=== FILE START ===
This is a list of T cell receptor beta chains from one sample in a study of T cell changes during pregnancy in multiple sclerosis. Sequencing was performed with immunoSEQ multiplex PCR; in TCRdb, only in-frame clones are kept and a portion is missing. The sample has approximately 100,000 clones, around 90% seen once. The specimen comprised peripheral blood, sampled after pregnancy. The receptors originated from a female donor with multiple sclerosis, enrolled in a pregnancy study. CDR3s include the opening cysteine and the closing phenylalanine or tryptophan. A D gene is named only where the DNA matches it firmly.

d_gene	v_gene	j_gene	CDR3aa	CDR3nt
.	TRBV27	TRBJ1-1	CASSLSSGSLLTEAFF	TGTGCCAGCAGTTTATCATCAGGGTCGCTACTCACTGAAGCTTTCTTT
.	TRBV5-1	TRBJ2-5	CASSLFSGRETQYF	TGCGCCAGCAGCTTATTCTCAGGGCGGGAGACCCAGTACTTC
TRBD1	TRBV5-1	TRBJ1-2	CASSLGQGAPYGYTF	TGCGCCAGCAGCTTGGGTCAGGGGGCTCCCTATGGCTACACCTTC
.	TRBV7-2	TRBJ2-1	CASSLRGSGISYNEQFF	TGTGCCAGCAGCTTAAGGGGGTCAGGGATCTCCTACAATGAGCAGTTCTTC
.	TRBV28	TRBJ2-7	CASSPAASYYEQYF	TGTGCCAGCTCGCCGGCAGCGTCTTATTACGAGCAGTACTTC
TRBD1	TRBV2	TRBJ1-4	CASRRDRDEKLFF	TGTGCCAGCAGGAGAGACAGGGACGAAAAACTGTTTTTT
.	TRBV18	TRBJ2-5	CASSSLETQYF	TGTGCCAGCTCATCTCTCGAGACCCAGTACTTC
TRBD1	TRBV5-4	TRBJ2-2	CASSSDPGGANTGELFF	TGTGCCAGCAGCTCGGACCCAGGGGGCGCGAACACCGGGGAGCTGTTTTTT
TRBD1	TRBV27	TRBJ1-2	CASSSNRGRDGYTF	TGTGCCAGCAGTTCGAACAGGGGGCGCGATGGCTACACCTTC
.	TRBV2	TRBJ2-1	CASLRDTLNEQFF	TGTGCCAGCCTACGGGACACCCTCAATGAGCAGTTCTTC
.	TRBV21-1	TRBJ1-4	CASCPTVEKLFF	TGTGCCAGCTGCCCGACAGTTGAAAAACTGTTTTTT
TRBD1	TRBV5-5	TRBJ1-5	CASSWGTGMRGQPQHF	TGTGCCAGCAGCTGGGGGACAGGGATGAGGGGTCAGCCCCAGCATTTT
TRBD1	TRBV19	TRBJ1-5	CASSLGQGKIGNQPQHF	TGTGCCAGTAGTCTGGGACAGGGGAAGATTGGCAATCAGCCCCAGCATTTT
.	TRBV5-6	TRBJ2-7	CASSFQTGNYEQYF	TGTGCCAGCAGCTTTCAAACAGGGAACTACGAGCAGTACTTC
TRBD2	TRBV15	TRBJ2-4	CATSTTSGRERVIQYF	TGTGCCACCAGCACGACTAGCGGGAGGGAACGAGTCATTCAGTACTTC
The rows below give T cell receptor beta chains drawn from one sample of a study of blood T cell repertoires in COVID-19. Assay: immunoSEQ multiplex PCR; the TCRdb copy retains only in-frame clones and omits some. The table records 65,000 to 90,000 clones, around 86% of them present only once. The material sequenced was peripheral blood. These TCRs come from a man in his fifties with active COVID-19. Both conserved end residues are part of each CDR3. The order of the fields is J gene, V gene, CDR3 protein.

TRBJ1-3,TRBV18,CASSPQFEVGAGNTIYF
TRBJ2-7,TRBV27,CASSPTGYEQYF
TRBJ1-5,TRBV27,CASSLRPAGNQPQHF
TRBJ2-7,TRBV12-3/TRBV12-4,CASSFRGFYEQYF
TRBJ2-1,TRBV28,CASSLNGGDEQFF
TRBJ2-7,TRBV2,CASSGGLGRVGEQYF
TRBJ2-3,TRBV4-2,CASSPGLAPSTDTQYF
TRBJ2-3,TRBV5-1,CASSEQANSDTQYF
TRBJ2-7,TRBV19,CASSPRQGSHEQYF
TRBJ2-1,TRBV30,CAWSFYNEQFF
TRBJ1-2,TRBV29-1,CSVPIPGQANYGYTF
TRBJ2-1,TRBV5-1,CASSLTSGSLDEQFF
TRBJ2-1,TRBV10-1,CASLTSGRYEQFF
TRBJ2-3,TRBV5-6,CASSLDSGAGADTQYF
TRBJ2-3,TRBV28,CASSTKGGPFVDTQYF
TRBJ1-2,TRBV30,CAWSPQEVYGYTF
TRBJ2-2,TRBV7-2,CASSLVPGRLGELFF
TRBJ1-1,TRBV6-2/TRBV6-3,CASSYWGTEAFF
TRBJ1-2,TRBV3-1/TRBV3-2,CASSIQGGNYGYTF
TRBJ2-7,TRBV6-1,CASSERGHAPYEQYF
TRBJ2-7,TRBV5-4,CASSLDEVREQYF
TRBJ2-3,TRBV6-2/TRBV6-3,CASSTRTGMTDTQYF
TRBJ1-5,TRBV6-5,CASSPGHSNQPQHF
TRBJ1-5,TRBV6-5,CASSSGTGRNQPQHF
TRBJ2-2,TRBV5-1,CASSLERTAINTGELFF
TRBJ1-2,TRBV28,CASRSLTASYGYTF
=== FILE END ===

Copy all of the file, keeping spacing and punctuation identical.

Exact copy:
This is a list of T cell receptor beta chains from one sample in a study of T cell changes during pregnancy in multiple sclerosis. Sequencing was performed with immunoSEQ multiplex PCR; in TCRdb, only in-frame clones are kept and a portion is missing. The sample has approximately 100,000 clones, around 90% seen once. The specimen comprised peripheral blood, sampled after pregnancy. The receptors originated from a female donor with multiple sclerosis, enrolled in a pregnancy study. CDR3s include the opening cysteine and the closing phenylalanine or tryptophan. A D gene is named only where the DNA matches it firmly.

d_gene	v_gene	j_gene	CDR3aa	CDR3nt
.	TRBV27	TRBJ1-1	CASSLSSGSLLTEAFF	TGTGCCAGCAGTTTATCATCAGGGTCGCTACTCACTGAAGCTTTCTTT
.	TRBV5-1	TRBJ2-5	CASSLFSGRETQYF	TGCGCCAGCAGCTTATTCTCAGGGCGGGAGACCCAGTACTTC
TRBD1	TRBV5-1	TRBJ1-2	CASSLGQGAPYGYTF	TGCGCCAGCAGCTTGGGTCAGGGGGCTCCCTATGGCTACACCTTC
.	TRBV7-2	TRBJ2-1	CASSLRGSGISYNEQFF	TGTGCCAGCAGCTTAAGGGGGTCAGGGATCTCCTACAATGAGCAGTTCTTC
.	TRBV28	TRBJ2-7	CASSPAASYYEQYF	TGTGCCAGCTCGCCGGCAGCGTCTTATTACGAGCAGTACTTC
TRBD1	TRBV2	TRBJ1-4	CASRRDRDEKLFF	TGTGCCAGCAGGAGAGACAGGGACGAAAAACTGTTTTTT
.	TRBV18	TRBJ2-5	CASSSLETQYF	TGTGCCAGCTCATCTCTCGAGACCCAGTACTTC
TRBD1	TRBV5-4	TRBJ2-2	CASSSDPGGANTGELFF	TGTGCCAGCAGCTCGGACCCAGGGGGCGCGAACACCGGGGAGCTGTTTTTT
TRBD1	TRBV27	TRBJ1-2	CASSSNRGRDGYTF	TGTGCCAGCAGTTCGAACAGGGGGCGCGATGGCTACACCTTC
.	TRBV2	TRBJ2-1	CASLRDTLNEQFF	TGTGCCAGCCTACGGGACACCCTCAATGAGCAGTTCTTC
.	TRBV21-1	TRBJ1-4	CASCPTVEKLFF	TGTGCCAGCTGCCCGACAGTTGAAAAACTGTTTTTT
TRBD1	TRBV5-5	TRBJ1-5	CASSWGTGMRGQPQHF	TGTGCCAGCAGCTGGGGGACAGGGATGAGGGGTCAGCCCCAGCATTTT
TRBD1	TRBV19	TRBJ1-5	CASSLGQGKIGNQPQHF	TGTGCCAGTAGTCTGGGACAGGGGAAGATTGGCAATCAGCCCCAGCATTTT
.	TRBV5-6	TRBJ2-7	CASSFQTGNYEQYF	TGTGCCAGCAGCTTTCAAACAGGGAACTACGAGCAGTACTTC
TRBD2	TRBV15	TRBJ2-4	CATSTTSGRERVIQYF	TGTGCCACCAGCACGACTAGCGGGAGGGAACGAGTCATTCAGTACTTC
The rows below give T cell receptor beta chains drawn from one sample of a study of blood T cell repertoires in COVID-19. Assay: immunoSEQ multiplex PCR; the TCRdb copy retains only in-frame clones and omits some. The table records 65,000 to 90,000 clones, around 86% of them present only once. The material sequenced was peripheral blood. These TCRs come from a man in his fifties with active COVID-19. Both conserved end residues are part of each CDR3. The order of the fields is J gene, V gene, CDR3 protein.

TRBJ1-3,TRBV18,CASSPQFEVGAGNTIYF
TRBJ2-7,TRBV27,CASSPTGYEQYF
TRBJ1-5,TRBV27,CASSLRPAGNQPQHF
TRBJ2-7,TRBV12-3/TRBV12-4,CASSFRGFYEQYF
TRBJ2-1,TRBV28,CASSLNGGDEQFF
TRBJ2-7,TRBV2,CASSGGLGRVGEQYF
TRBJ2-3,TRBV4-2,CASSPGLAPSTDTQYF
TRBJ2-3,TRBV5-1,CASSEQANSDTQYF
TRBJ2-7,TRBV19,CASSPRQGSHEQYF
TRBJ2-1,TRBV30,CAWSFYNEQFF
TRBJ1-2,TRBV29-1,CSVPIPGQANYGYTF
TRBJ2-1,TRBV5-1,CASSLTSGSLDEQFF
TRBJ2-1,TRBV10-1,CASLTSGRYEQFF
TRBJ2-3,TRBV5-6,CASSLDSGAGADTQYF
TRBJ2-3,TRBV28,CASSTKGGPFVDTQYF
TRBJ1-2,TRBV30,CAWSPQEVYGYTF
TRBJ2-2,TRBV7-2,CASSLVPGRLGELFF
TRBJ1-1,TRBV6-2/TRBV6-3,CASSYWGTEAFF
TRBJ1-2,TRBV3-1/TRBV3-2,CASSIQGGNYGYTF
TRBJ2-7,TRBV6-1,CASSERGHAPYEQYF
TRBJ2-7,TRBV5-4,CASSLDEVREQYF
TRBJ2-3,TRBV6-2/TRBV6-3,CASSTRTGMTDTQYF
TRBJ1-5,TRBV6-5,CASSPGHSNQPQHF
TRBJ1-5,TRBV6-5,CASSSGTGRNQPQHF
TRBJ2-2,TRBV5-1,CASSLERTAINTGELFF
TRBJ1-2,TRBV28,CASRSLTASYGYTF